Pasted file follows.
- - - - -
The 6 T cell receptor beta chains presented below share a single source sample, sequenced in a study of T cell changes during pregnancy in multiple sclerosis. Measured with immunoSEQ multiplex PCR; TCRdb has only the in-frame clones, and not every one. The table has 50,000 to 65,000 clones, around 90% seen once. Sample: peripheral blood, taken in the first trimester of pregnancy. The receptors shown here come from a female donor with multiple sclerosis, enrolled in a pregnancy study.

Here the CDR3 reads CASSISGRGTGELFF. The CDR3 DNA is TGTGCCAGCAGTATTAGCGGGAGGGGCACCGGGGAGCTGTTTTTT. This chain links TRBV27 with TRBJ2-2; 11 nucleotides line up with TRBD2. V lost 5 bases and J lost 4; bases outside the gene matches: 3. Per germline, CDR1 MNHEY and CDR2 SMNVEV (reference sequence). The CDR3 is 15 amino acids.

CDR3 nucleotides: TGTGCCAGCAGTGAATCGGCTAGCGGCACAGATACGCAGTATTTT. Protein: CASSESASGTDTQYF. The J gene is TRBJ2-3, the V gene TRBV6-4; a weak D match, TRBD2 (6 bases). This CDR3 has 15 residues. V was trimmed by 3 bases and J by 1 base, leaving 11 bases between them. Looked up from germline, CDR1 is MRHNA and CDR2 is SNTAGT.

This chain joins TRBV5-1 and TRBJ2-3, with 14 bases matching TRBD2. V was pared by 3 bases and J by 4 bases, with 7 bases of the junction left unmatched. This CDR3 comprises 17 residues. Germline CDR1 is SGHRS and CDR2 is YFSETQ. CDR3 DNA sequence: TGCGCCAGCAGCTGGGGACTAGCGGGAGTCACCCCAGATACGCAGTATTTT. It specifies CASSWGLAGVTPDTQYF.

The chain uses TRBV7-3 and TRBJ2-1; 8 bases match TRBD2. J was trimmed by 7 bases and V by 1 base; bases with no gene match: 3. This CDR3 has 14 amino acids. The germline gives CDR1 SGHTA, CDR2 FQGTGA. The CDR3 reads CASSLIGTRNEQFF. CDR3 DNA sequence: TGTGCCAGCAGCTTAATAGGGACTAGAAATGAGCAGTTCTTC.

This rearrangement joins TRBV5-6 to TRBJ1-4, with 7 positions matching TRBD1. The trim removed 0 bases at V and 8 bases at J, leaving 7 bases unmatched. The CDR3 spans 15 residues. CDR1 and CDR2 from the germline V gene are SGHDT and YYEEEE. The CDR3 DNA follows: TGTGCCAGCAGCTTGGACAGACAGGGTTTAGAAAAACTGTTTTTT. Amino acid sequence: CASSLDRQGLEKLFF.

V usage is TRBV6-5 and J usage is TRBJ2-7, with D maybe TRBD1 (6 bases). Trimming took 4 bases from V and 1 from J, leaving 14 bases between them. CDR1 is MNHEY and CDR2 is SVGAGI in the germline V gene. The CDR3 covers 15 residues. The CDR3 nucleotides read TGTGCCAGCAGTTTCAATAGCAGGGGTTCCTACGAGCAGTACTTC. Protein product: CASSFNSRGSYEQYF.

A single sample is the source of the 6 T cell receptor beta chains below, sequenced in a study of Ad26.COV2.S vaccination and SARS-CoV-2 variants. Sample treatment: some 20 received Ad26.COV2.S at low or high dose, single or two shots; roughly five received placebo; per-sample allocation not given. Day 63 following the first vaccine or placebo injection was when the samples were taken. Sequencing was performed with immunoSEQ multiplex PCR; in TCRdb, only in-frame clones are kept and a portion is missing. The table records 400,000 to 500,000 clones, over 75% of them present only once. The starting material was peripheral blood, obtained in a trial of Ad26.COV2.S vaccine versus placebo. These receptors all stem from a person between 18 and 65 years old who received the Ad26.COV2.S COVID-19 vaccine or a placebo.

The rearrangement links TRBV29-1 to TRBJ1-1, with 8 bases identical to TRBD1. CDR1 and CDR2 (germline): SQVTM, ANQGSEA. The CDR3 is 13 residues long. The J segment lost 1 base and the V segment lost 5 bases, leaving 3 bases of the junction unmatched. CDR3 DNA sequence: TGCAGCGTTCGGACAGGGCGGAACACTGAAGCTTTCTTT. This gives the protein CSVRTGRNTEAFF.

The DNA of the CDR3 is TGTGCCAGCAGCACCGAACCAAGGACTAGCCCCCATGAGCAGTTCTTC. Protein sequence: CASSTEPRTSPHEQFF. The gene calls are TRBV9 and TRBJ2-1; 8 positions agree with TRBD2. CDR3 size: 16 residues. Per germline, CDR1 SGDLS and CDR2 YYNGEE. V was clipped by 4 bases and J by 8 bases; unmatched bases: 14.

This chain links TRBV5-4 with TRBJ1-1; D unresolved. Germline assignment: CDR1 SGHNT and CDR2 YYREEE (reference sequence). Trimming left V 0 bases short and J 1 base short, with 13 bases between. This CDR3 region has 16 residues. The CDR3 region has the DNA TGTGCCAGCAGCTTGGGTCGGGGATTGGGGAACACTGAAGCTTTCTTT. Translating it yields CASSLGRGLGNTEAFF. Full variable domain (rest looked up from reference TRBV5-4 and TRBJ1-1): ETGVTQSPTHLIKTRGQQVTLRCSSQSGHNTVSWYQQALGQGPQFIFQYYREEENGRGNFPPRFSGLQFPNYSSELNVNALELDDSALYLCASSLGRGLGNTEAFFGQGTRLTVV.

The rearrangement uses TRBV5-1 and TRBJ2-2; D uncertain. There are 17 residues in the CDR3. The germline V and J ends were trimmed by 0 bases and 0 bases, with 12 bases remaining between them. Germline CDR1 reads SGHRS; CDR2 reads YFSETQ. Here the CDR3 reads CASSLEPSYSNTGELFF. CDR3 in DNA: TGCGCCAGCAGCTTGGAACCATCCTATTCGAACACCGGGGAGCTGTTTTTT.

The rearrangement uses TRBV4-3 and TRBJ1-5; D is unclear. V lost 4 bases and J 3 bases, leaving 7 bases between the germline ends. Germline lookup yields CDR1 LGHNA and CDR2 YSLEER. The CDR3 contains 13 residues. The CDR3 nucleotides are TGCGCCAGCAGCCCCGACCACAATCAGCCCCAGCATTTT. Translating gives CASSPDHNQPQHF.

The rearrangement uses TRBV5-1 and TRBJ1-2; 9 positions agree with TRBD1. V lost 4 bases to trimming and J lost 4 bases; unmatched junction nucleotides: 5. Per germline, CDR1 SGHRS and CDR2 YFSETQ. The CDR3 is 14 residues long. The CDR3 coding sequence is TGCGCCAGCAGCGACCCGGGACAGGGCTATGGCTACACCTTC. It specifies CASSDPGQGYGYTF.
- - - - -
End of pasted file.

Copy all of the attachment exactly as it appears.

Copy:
The 6 T cell receptor beta chains presented below share a single source sample, sequenced in a study of T cell changes during pregnancy in multiple sclerosis. Measured with immunoSEQ multiplex PCR; TCRdb has only the in-frame clones, and not every one. The table has 50,000 to 65,000 clones, around 90% seen once. Sample: peripheral blood, taken in the first trimester of pregnancy. The receptors shown here come from a female donor with multiple sclerosis, enrolled in a pregnancy study.

Here the CDR3 reads CASSISGRGTGELFF. The CDR3 DNA is TGTGCCAGCAGTATTAGCGGGAGGGGCACCGGGGAGCTGTTTTTT. This chain links TRBV27 with TRBJ2-2; 11 nucleotides line up with TRBD2. V lost 5 bases and J lost 4; bases outside the gene matches: 3. Per germline, CDR1 MNHEY and CDR2 SMNVEV (reference sequence). The CDR3 is 15 amino acids.

CDR3 nucleotides: TGTGCCAGCAGTGAATCGGCTAGCGGCACAGATACGCAGTATTTT. Protein: CASSESASGTDTQYF. The J gene is TRBJ2-3, the V gene TRBV6-4; a weak D match, TRBD2 (6 bases). This CDR3 has 15 residues. V was trimmed by 3 bases and J by 1 base, leaving 11 bases between them. Looked up from germline, CDR1 is MRHNA and CDR2 is SNTAGT.

This chain joins TRBV5-1 and TRBJ2-3, with 14 bases matching TRBD2. V was pared by 3 bases and J by 4 bases, with 7 bases of the junction left unmatched. This CDR3 comprises 17 residues. Germline CDR1 is SGHRS and CDR2 is YFSETQ. CDR3 DNA sequence: TGCGCCAGCAGCTGGGGACTAGCGGGAGTCACCCCAGATACGCAGTATTTT. It specifies CASSWGLAGVTPDTQYF.

The chain uses TRBV7-3 and TRBJ2-1; 8 bases match TRBD2. J was trimmed by 7 bases and V by 1 base; bases with no gene match: 3. This CDR3 has 14 amino acids. The germline gives CDR1 SGHTA, CDR2 FQGTGA. The CDR3 reads CASSLIGTRNEQFF. CDR3 DNA sequence: TGTGCCAGCAGCTTAATAGGGACTAGAAATGAGCAGTTCTTC.

This rearrangement joins TRBV5-6 to TRBJ1-4, with 7 positions matching TRBD1. The trim removed 0 bases at V and 8 bases at J, leaving 7 bases unmatched. The CDR3 spans 15 residues. CDR1 and CDR2 from the germline V gene are SGHDT and YYEEEE. The CDR3 DNA follows: TGTGCCAGCAGCTTGGACAGACAGGGTTTAGAAAAACTGTTTTTT. Amino acid sequence: CASSLDRQGLEKLFF.

V usage is TRBV6-5 and J usage is TRBJ2-7, with D maybe TRBD1 (6 bases). Trimming took 4 bases from V and 1 from J, leaving 14 bases between them. CDR1 is MNHEY and CDR2 is SVGAGI in the germline V gene. The CDR3 covers 15 residues. The CDR3 nucleotides read TGTGCCAGCAGTTTCAATAGCAGGGGTTCCTACGAGCAGTACTTC. Protein product: CASSFNSRGSYEQYF.

A single sample is the source of the 6 T cell receptor beta chains below, sequenced in a study of Ad26.COV2.S vaccination and SARS-CoV-2 variants. Sample treatment: some 20 received Ad26.COV2.S at low or high dose, single or two shots; roughly five received placebo; per-sample allocation not given. Day 63 following the first vaccine or placebo injection was when the samples were taken. Sequencing was performed with immunoSEQ multiplex PCR; in TCRdb, only in-frame clones are kept and a portion is missing. The table records 400,000 to 500,000 clones, over 75% of them present only once. The starting material was peripheral blood, obtained in a trial of Ad26.COV2.S vaccine versus placebo. These receptors all stem from a person between 18 and 65 years old who received the Ad26.COV2.S COVID-19 vaccine or a placebo.

The rearrangement links TRBV29-1 to TRBJ1-1, with 8 bases identical to TRBD1. CDR1 and CDR2 (germline): SQVTM, ANQGSEA. The CDR3 is 13 residues long. The J segment lost 1 base and the V segment lost 5 bases, leaving 3 bases of the junction unmatched. CDR3 DNA sequence: TGCAGCGTTCGGACAGGGCGGAACACTGAAGCTTTCTTT. This gives the protein CSVRTGRNTEAFF.

The DNA of the CDR3 is TGTGCCAGCAGCACCGAACCAAGGACTAGCCCCCATGAGCAGTTCTTC. Protein sequence: CASSTEPRTSPHEQFF. The gene calls are TRBV9 and TRBJ2-1; 8 positions agree with TRBD2. CDR3 size: 16 residues. Per germline, CDR1 SGDLS and CDR2 YYNGEE. V was clipped by 4 bases and J by 8 bases; unmatched bases: 14.

This chain links TRBV5-4 with TRBJ1-1; D unresolved. Germline assignment: CDR1 SGHNT and CDR2 YYREEE (reference sequence). Trimming left V 0 bases short and J 1 base short, with 13 bases between. This CDR3 region has 16 residues. The CDR3 region has the DNA TGTGCCAGCAGCTTGGGTCGGGGATTGGGGAACACTGAAGCTTTCTTT. Translating it yields CASSLGRGLGNTEAFF. Full variable domain (rest looked up from reference TRBV5-4 and TRBJ1-1): ETGVTQSPTHLIKTRGQQVTLRCSSQSGHNTVSWYQQALGQGPQFIFQYYREEENGRGNFPPRFSGLQFPNYSSELNVNALELDDSALYLCASSLGRGLGNTEAFFGQGTRLTVV.

The rearrangement uses TRBV5-1 and TRBJ2-2; D uncertain. There are 17 residues in the CDR3. The germline V and J ends were trimmed by 0 bases and 0 bases, with 12 bases remaining between them. Germline CDR1 reads SGHRS; CDR2 reads YFSETQ. Here the CDR3 reads CASSLEPSYSNTGELFF. CDR3 in DNA: TGCGCCAGCAGCTTGGAACCATCCTATTCGAACACCGGGGAGCTGTTTTTT.

The rearrangement uses TRBV4-3 and TRBJ1-5; D is unclear. V lost 4 bases and J 3 bases, leaving 7 bases between the germline ends. Germline lookup yields CDR1 LGHNA and CDR2 YSLEER. The CDR3 contains 13 residues. The CDR3 nucleotides are TGCGCCAGCAGCCCCGACCACAATCAGCCCCAGCATTTT. Translating gives CASSPDHNQPQHF.

The rearrangement uses TRBV5-1 and TRBJ1-2; 9 positions agree with TRBD1. V lost 4 bases to trimming and J lost 4 bases; unmatched junction nucleotides: 5. Per germline, CDR1 SGHRS and CDR2 YFSETQ. The CDR3 is 14 residues long. The CDR3 coding sequence is TGCGCCAGCAGCGACCCGGGACAGGGCTATGGCTACACCTTC. It specifies CASSDPGQGYGYTF.